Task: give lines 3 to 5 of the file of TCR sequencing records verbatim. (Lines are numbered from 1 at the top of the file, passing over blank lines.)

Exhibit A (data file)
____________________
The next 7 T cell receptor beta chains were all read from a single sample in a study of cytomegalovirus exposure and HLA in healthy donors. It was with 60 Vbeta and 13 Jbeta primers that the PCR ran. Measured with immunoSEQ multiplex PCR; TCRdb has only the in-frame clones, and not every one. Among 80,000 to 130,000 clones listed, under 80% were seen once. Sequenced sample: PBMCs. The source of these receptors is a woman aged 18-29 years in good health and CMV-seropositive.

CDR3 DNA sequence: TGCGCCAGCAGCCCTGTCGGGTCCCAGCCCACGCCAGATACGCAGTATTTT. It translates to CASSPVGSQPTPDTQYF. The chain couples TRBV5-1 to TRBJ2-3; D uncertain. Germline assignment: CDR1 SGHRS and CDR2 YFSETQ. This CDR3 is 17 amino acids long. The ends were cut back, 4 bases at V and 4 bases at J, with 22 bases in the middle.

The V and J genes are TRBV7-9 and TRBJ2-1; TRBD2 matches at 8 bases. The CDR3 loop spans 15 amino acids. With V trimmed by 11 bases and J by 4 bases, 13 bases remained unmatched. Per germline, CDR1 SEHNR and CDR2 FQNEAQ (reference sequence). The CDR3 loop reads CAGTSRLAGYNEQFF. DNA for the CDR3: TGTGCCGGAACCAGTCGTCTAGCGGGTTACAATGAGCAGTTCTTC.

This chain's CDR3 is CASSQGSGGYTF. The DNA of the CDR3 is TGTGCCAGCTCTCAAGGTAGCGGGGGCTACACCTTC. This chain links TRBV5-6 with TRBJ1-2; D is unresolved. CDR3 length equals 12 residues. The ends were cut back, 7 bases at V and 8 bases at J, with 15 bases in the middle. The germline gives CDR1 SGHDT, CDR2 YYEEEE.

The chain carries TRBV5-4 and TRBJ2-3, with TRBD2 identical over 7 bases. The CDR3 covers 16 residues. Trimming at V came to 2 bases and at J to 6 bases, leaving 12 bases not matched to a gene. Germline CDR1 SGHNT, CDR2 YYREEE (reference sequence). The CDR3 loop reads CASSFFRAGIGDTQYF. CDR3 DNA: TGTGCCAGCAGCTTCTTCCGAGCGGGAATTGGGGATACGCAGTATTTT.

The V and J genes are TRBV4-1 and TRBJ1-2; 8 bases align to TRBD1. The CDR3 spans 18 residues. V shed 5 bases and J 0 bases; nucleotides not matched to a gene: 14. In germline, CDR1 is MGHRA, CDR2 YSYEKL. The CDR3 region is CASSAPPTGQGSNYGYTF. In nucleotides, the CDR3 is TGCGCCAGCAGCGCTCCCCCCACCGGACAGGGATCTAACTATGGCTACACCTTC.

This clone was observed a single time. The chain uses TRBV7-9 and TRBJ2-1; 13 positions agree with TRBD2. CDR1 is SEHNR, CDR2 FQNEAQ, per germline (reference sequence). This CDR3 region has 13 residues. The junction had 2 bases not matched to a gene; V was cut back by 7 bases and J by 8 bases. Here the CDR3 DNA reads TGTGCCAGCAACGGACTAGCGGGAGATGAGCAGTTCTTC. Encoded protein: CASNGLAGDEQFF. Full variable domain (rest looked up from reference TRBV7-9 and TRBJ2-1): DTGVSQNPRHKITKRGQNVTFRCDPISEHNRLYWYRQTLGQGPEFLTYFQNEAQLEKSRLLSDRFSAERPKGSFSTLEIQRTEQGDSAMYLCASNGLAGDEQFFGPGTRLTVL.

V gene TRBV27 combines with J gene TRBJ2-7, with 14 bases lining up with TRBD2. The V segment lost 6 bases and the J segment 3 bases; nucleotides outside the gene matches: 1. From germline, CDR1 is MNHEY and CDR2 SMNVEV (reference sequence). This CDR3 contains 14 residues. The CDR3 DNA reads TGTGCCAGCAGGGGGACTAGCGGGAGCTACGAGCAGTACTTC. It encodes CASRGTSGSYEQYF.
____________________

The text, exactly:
The V and J genes are TRBV7-9 and TRBJ2-1; TRBD2 matches at 8 bases. The CDR3 loop spans 15 amino acids. With V trimmed by 11 bases and J by 4 bases, 13 bases remained unmatched. Per germline, CDR1 SEHNR and CDR2 FQNEAQ (reference sequence). The CDR3 loop reads CAGTSRLAGYNEQFF. DNA for the CDR3: TGTGCCGGAACCAGTCGTCTAGCGGGTTACAATGAGCAGTTCTTC.

This chain's CDR3 is CASSQGSGGYTF. The DNA of the CDR3 is TGTGCCAGCTCTCAAGGTAGCGGGGGCTACACCTTC. This chain links TRBV5-6 with TRBJ1-2; D is unresolved. CDR3 length equals 12 residues. The ends were cut back, 7 bases at V and 8 bases at J, with 15 bases in the middle. The germline gives CDR1 SGHDT, CDR2 YYEEEE.

The chain carries TRBV5-4 and TRBJ2-3, with TRBD2 identical over 7 bases. The CDR3 covers 16 residues. Trimming at V came to 2 bases and at J to 6 bases, leaving 12 bases not matched to a gene. Germline CDR1 SGHNT, CDR2 YYREEE (reference sequence). The CDR3 loop reads CASSFFRAGIGDTQYF. CDR3 DNA: TGTGCCAGCAGCTTCTTCCGAGCGGGAATTGGGGATACGCAGTATTTT.